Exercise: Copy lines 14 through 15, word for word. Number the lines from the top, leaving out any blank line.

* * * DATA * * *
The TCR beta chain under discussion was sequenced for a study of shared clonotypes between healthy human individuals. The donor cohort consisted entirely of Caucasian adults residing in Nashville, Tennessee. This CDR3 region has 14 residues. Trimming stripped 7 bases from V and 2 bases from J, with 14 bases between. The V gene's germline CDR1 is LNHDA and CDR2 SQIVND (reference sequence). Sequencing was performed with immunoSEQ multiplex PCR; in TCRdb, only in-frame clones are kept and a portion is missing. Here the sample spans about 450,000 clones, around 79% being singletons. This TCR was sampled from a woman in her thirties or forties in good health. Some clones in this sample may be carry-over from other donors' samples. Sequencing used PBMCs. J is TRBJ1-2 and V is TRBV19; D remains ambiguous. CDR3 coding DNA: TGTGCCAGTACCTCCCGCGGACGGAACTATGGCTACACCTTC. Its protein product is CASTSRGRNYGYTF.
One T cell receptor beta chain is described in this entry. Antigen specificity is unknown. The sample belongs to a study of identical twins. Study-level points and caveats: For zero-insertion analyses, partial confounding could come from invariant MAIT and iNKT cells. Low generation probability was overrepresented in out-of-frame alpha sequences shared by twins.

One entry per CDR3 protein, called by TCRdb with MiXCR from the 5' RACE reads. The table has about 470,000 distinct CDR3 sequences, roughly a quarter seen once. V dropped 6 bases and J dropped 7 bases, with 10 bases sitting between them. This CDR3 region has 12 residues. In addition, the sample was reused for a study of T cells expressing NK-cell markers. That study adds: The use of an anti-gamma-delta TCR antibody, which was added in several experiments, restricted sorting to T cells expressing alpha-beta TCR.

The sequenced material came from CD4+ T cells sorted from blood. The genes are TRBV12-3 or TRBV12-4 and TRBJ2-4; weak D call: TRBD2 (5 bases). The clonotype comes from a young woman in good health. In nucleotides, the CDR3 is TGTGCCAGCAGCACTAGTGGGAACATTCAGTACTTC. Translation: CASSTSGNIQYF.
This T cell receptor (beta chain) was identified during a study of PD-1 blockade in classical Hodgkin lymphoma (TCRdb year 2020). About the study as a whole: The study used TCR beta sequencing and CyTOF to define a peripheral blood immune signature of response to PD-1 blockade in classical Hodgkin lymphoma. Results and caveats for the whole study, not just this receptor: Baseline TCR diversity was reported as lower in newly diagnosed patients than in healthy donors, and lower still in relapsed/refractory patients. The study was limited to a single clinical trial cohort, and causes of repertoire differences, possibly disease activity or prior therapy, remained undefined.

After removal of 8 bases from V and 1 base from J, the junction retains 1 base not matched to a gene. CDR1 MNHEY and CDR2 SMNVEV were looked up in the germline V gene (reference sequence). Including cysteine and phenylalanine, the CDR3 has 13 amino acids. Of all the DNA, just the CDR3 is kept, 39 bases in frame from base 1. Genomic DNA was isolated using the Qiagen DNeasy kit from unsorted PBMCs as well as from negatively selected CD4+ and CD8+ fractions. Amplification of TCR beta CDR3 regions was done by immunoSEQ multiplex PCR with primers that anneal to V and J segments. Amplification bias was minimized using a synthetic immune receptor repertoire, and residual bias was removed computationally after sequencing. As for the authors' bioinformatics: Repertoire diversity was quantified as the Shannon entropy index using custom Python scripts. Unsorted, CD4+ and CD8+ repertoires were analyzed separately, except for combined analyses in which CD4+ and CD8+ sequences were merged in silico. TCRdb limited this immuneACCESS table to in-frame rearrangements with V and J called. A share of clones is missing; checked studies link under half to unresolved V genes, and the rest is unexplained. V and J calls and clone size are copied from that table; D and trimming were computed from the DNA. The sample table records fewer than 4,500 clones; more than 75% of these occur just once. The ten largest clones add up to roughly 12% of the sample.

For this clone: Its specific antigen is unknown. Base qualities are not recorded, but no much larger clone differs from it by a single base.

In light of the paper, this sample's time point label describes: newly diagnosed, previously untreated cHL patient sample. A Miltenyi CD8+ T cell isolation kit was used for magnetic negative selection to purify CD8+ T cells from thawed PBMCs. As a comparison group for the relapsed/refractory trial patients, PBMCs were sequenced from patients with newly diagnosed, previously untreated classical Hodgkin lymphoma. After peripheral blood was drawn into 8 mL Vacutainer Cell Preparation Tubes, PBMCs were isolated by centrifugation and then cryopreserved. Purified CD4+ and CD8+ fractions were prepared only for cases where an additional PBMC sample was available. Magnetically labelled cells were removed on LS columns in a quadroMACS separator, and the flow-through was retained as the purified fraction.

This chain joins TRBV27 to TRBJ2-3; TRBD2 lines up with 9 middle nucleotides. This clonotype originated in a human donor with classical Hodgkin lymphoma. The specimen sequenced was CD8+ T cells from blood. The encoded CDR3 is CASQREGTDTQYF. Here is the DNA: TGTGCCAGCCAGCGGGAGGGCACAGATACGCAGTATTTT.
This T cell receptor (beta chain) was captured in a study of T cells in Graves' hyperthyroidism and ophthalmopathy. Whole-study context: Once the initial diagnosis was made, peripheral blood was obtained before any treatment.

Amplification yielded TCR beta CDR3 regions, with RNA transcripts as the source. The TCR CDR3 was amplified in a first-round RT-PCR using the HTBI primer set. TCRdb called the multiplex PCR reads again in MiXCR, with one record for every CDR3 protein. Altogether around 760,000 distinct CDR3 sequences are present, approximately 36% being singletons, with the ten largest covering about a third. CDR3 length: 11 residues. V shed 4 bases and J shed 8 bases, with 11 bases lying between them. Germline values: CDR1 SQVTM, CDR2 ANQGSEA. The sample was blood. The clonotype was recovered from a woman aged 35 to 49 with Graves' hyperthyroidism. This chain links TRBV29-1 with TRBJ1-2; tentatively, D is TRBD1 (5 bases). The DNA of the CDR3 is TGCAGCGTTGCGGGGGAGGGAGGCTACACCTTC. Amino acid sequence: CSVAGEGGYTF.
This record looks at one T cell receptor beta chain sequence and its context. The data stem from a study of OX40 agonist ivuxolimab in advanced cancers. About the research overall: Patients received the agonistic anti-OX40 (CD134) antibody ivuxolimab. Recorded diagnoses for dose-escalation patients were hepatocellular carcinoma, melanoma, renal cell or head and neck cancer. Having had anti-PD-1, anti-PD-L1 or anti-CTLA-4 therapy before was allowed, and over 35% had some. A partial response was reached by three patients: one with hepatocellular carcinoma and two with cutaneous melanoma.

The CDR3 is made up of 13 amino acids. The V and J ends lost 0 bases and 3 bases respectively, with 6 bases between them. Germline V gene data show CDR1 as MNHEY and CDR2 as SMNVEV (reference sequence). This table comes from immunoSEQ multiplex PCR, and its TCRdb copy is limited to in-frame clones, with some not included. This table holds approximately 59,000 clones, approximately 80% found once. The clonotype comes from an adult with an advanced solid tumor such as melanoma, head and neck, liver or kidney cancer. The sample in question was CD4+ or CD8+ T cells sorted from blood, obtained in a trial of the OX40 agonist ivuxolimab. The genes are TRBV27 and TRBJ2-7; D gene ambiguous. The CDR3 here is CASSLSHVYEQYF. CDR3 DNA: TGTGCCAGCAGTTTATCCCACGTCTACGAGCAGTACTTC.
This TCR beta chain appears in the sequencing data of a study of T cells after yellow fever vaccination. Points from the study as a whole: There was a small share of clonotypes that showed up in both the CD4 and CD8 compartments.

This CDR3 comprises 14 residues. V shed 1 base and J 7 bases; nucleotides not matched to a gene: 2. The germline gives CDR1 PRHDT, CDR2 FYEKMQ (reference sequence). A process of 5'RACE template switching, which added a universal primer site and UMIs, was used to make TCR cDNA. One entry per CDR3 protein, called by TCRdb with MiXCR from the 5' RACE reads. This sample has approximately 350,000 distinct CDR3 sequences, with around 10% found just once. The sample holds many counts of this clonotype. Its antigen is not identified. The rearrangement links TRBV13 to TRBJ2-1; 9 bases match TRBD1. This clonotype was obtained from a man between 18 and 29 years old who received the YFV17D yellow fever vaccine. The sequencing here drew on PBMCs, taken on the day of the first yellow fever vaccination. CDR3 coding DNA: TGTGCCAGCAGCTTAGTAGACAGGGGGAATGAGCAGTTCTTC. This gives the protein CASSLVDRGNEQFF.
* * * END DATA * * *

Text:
This TCR beta chain appears in the sequencing data of a study of T cells after yellow fever vaccination. Points from the study as a whole: There was a small share of clonotypes that showed up in both the CD4 and CD8 compartments.

This CDR3 comprises 14 residues. V shed 1 base and J 7 bases; nucleotides not matched to a gene: 2. The germline gives CDR1 PRHDT, CDR2 FYEKMQ (reference sequence). A process of 5'RACE template switching, which added a universal primer site and UMIs, was used to make TCR cDNA. One entry per CDR3 protein, called by TCRdb with MiXCR from the 5' RACE reads. This sample has approximately 350,000 distinct CDR3 sequences, with around 10% found just once. The sample holds many counts of this clonotype. Its antigen is not identified. The rearrangement links TRBV13 to TRBJ2-1; 9 bases match TRBD1. This clonotype was obtained from a man between 18 and 29 years old who received the YFV17D yellow fever vaccine. The sequencing here drew on PBMCs, taken on the day of the first yellow fever vaccination. CDR3 coding DNA: TGTGCCAGCAGCTTAGTAGACAGGGGGAATGAGCAGTTCTTC. This gives the protein CASSLVDRGNEQFF.